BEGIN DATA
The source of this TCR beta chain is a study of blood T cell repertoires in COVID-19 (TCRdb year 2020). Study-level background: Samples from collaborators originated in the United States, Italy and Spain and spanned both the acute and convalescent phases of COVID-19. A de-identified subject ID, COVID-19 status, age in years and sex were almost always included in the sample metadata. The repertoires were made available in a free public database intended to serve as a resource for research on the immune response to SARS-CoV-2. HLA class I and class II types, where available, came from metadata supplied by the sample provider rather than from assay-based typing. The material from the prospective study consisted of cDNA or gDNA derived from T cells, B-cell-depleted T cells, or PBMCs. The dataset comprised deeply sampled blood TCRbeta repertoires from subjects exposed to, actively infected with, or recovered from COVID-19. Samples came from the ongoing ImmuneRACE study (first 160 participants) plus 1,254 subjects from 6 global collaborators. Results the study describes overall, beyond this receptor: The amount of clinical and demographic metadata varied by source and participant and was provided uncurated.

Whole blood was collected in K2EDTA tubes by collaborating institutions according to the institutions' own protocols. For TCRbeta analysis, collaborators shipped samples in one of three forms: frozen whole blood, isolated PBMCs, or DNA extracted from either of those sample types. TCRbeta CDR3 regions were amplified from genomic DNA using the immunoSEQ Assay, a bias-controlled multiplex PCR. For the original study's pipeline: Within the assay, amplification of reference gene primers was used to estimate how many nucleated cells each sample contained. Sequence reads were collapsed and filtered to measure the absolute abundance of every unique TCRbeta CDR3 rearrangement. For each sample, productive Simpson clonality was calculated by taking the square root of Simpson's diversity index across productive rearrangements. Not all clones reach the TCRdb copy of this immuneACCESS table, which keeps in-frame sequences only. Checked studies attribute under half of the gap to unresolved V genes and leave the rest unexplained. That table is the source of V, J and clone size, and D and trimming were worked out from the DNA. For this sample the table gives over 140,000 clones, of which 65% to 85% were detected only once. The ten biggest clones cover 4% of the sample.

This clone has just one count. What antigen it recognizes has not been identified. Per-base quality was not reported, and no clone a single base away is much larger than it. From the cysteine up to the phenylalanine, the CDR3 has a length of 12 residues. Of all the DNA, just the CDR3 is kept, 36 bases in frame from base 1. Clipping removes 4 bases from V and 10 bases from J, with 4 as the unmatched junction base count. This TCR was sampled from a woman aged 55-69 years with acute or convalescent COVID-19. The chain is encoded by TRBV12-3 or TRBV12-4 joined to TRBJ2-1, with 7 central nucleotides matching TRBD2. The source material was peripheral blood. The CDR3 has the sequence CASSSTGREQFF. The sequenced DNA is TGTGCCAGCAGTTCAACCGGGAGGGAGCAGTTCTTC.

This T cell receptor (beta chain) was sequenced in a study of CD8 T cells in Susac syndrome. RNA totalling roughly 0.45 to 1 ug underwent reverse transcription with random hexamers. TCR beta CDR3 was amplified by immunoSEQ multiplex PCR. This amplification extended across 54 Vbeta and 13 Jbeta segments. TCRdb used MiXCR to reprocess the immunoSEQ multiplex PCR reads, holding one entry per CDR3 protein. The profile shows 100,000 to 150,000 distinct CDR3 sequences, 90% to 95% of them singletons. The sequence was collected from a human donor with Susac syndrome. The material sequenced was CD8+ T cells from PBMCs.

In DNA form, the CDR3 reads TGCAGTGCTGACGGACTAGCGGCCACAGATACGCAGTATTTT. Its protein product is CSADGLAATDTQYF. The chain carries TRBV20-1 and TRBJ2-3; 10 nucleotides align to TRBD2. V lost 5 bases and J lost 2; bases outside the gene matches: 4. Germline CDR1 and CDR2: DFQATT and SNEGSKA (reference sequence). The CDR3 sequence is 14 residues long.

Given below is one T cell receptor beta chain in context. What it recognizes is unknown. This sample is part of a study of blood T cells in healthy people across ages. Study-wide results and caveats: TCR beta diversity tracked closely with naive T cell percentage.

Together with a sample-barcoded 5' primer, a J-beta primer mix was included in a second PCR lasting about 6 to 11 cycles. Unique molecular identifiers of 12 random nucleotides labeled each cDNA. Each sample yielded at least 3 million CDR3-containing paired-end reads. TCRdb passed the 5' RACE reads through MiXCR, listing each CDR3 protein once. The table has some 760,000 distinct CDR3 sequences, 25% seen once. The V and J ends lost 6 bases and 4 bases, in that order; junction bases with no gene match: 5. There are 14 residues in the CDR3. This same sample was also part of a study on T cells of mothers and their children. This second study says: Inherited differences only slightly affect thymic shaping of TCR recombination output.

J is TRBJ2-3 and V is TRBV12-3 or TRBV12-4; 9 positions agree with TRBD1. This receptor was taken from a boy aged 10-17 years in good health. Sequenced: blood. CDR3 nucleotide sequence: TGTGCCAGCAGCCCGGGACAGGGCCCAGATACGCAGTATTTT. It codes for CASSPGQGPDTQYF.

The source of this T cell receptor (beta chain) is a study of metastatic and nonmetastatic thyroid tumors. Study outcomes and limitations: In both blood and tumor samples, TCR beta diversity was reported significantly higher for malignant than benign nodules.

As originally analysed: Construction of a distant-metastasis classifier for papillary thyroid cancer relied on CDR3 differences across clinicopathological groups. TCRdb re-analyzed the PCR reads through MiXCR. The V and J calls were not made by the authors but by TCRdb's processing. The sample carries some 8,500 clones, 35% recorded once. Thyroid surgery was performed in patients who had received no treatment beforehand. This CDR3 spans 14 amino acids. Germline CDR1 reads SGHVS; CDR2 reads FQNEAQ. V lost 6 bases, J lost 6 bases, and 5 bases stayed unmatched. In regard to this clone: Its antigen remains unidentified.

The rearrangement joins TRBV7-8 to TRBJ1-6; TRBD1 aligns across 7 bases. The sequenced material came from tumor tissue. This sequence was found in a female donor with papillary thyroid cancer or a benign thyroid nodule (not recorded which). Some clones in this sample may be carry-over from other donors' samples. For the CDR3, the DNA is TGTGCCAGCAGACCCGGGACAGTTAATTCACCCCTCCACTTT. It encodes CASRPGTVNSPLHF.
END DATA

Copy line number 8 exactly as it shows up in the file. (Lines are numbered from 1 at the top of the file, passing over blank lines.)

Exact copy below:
J is TRBJ2-3 and V is TRBV12-3 or TRBV12-4; 9 positions agree with TRBD1. This receptor was taken from a boy aged 10-17 years in good health. Sequenced: blood. CDR3 nucleotide sequence: TGTGCCAGCAGCCCGGGACAGGGCCCAGATACGCAGTATTTT. It codes for CASSPGQGPDTQYF.